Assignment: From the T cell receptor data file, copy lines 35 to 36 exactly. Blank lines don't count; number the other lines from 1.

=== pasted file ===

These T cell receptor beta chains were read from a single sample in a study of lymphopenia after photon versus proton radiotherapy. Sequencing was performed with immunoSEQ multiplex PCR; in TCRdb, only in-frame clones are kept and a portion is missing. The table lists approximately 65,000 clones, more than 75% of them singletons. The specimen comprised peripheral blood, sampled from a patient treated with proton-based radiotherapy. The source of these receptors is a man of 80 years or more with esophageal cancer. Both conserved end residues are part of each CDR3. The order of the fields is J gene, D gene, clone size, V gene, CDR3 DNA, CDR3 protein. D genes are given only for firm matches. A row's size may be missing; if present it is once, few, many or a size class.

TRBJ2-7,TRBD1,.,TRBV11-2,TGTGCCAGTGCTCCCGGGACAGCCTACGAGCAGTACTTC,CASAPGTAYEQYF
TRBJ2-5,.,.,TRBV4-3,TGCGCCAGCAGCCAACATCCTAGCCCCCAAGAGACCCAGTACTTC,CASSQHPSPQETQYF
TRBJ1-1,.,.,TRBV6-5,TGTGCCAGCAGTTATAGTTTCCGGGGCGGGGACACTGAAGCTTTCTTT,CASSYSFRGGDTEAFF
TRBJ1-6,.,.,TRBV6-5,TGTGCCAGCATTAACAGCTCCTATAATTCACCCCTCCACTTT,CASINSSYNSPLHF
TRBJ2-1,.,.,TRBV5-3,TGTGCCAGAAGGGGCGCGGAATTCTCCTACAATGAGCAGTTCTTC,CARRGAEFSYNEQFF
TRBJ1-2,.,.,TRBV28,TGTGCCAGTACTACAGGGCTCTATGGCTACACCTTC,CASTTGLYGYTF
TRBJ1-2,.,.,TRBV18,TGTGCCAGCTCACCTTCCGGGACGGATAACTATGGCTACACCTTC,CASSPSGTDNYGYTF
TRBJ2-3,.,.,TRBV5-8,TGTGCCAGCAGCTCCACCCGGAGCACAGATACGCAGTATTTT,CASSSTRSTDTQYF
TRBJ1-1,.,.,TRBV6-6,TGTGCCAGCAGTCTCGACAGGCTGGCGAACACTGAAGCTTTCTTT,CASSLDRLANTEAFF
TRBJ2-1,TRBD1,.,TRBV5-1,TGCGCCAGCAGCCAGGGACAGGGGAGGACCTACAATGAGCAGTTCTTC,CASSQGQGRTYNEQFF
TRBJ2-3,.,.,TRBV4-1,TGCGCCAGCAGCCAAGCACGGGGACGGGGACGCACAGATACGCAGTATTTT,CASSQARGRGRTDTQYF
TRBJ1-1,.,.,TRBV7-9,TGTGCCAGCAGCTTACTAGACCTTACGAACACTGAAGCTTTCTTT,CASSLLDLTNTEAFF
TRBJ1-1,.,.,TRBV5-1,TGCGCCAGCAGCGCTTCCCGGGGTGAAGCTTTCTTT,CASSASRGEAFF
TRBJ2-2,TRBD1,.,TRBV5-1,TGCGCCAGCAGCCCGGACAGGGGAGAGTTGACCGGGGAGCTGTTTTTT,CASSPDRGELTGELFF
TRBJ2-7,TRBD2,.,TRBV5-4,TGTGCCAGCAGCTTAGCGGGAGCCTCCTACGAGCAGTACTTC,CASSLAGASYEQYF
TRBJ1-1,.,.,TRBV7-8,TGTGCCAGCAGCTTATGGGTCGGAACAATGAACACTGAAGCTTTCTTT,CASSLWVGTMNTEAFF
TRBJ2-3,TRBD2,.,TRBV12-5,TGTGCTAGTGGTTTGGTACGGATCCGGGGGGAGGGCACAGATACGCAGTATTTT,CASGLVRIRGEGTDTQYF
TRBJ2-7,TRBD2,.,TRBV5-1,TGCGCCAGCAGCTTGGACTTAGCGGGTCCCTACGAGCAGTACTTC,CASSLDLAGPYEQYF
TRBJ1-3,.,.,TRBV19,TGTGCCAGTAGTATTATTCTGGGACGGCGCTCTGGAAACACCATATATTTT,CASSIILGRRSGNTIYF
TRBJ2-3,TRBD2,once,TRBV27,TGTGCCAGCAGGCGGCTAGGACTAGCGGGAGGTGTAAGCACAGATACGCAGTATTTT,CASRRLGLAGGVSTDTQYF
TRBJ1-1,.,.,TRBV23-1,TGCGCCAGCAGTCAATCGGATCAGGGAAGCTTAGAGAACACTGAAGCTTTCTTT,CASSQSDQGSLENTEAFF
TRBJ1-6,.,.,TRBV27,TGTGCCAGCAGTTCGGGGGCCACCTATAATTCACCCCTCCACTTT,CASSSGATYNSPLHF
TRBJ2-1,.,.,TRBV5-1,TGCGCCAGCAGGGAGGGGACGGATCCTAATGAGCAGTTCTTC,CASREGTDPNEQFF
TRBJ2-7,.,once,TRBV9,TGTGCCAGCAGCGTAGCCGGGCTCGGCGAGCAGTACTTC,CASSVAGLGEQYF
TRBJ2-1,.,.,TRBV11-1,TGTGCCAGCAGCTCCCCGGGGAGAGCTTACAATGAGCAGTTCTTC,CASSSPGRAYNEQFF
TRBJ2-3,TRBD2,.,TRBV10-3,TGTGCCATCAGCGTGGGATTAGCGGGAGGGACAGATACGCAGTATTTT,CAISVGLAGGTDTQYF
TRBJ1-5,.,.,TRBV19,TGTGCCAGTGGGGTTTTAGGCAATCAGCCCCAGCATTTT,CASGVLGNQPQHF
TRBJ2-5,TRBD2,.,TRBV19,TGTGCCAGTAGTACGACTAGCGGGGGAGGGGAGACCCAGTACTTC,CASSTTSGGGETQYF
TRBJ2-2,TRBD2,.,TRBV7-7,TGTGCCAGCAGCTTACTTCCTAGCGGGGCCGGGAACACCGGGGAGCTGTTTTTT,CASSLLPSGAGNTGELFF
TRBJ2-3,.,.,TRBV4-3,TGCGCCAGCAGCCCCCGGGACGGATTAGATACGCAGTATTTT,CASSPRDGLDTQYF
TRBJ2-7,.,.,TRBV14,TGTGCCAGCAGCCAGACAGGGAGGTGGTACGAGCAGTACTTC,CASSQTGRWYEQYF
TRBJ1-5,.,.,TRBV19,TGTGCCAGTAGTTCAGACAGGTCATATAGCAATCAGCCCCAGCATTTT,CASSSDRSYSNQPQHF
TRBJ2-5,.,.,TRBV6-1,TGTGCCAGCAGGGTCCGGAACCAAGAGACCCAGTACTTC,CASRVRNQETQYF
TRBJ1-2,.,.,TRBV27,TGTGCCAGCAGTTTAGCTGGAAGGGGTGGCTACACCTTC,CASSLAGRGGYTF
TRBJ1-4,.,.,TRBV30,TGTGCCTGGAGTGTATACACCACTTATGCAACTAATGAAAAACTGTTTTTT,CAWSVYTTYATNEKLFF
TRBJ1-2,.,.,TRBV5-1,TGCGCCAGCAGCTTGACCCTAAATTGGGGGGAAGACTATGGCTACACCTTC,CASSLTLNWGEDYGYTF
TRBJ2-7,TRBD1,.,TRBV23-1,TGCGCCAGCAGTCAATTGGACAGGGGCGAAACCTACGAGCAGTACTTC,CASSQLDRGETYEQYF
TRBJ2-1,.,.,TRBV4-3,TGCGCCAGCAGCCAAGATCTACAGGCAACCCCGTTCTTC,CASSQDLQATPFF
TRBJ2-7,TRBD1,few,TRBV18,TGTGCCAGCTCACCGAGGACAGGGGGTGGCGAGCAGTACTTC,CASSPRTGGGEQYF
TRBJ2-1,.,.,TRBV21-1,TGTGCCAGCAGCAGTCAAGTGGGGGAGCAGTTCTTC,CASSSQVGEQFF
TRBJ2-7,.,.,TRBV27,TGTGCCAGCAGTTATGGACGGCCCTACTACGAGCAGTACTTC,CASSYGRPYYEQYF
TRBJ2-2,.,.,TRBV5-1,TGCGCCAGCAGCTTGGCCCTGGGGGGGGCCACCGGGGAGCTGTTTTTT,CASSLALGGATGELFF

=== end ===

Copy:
TRBJ1-2,.,.,TRBV27,TGTGCCAGCAGTTTAGCTGGAAGGGGTGGCTACACCTTC,CASSLAGRGGYTF
TRBJ1-4,.,.,TRBV30,TGTGCCTGGAGTGTATACACCACTTATGCAACTAATGAAAAACTGTTTTTT,CAWSVYTTYATNEKLFF